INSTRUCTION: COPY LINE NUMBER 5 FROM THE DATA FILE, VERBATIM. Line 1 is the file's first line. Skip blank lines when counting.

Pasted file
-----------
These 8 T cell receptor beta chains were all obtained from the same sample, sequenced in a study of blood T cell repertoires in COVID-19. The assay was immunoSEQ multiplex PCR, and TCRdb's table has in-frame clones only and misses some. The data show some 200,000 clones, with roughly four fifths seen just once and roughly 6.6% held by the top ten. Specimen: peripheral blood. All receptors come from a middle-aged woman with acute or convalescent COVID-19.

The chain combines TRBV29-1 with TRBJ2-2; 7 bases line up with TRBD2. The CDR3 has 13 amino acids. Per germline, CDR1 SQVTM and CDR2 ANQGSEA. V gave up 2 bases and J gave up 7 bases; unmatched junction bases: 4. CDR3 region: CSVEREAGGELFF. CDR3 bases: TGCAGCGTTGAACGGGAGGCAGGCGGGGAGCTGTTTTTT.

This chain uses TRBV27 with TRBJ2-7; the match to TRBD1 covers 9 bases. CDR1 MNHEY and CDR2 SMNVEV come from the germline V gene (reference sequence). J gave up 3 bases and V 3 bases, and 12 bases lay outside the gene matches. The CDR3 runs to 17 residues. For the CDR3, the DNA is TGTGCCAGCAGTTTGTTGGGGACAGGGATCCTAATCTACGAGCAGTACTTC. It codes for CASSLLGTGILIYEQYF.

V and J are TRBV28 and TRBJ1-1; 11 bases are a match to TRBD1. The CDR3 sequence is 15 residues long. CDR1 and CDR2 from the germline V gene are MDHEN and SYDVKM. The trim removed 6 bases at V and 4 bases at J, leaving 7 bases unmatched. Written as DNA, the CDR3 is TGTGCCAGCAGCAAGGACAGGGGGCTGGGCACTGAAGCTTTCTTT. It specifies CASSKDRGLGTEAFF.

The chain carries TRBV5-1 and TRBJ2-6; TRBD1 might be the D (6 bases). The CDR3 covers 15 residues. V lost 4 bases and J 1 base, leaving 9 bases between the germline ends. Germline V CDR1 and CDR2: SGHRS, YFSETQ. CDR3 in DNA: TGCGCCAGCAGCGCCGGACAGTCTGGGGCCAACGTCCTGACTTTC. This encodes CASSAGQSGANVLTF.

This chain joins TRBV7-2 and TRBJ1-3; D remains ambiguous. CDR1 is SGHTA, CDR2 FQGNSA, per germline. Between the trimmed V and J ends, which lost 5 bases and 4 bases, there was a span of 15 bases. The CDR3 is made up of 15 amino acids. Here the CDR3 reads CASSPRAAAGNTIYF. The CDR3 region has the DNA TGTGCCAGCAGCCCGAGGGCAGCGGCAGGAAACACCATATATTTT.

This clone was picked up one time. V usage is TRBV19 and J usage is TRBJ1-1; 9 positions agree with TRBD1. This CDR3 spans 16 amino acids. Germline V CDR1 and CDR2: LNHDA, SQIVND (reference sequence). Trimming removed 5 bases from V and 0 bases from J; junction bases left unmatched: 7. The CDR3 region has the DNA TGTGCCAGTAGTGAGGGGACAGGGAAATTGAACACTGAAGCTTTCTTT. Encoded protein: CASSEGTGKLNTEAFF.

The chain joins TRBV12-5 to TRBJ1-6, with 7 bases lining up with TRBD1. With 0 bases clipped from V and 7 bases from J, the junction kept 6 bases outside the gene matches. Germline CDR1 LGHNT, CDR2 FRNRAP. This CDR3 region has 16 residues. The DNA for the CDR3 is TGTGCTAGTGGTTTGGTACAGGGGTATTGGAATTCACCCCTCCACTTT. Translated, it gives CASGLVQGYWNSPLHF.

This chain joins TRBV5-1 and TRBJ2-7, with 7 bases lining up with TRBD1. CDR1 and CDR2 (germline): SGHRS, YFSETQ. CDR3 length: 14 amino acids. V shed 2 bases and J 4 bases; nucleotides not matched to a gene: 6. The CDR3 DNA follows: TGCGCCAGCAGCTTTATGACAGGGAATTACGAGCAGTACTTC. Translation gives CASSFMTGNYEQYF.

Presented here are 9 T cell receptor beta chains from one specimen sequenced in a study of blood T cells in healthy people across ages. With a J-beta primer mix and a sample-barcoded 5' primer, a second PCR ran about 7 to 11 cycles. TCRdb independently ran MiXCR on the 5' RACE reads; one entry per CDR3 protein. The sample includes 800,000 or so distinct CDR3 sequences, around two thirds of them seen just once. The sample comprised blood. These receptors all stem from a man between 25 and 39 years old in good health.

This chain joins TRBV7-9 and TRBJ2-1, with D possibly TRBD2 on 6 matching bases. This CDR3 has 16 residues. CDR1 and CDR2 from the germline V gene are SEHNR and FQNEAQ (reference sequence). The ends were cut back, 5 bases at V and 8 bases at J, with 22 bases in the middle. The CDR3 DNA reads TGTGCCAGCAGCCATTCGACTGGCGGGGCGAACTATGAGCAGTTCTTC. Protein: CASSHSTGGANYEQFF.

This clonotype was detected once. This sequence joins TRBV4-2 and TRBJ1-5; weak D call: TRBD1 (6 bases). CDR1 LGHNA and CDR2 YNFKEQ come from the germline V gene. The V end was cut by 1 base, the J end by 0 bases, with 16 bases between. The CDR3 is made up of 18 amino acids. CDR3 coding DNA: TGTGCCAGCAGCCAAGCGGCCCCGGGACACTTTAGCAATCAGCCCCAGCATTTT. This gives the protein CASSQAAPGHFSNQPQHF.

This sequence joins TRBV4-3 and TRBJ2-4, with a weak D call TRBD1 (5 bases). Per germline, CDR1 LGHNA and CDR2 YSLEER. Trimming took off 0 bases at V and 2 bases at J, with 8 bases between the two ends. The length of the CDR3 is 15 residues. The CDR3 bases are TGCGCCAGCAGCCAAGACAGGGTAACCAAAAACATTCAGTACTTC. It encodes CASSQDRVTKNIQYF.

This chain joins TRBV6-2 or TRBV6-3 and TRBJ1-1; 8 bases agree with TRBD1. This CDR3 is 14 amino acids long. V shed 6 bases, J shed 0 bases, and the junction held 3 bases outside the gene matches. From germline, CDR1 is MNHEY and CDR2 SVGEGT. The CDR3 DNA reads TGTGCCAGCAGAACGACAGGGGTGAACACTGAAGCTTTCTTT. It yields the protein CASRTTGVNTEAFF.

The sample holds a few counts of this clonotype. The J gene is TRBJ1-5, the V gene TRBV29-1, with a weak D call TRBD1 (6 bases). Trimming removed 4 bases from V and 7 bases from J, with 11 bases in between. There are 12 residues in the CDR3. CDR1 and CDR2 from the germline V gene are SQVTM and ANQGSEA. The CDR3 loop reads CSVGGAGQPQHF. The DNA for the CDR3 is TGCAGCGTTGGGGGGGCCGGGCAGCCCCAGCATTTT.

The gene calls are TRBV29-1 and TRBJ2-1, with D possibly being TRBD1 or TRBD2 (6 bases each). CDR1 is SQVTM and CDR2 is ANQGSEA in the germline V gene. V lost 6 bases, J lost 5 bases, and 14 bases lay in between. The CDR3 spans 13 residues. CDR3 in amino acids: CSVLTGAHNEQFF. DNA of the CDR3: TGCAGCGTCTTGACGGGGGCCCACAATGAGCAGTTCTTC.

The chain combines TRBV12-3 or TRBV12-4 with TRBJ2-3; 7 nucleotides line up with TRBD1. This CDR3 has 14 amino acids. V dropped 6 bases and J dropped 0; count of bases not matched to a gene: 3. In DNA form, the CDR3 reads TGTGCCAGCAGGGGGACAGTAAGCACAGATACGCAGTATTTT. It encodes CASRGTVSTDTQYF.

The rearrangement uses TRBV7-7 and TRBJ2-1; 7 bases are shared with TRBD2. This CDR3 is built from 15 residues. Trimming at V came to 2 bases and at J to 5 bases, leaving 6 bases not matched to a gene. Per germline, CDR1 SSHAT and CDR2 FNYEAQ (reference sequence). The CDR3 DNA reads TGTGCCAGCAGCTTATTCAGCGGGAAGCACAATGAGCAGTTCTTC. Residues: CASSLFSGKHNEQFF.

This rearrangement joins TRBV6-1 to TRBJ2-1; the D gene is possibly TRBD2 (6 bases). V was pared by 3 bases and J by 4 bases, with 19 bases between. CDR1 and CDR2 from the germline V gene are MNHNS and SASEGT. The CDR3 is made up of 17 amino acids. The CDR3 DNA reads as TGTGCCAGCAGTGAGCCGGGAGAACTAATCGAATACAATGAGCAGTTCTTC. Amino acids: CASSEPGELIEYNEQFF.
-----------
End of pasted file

The chain carries TRBV5-1 and TRBJ2-6; TRBD1 might be the D (6 bases). The CDR3 covers 15 residues. V lost 4 bases and J 1 base, leaving 9 bases between the germline ends. Germline V CDR1 and CDR2: SGHRS, YFSETQ. CDR3 in DNA: TGCGCCAGCAGCGCCGGACAGTCTGGGGCCAACGTCCTGACTTTC. This encodes CASSAGQSGANVLTF.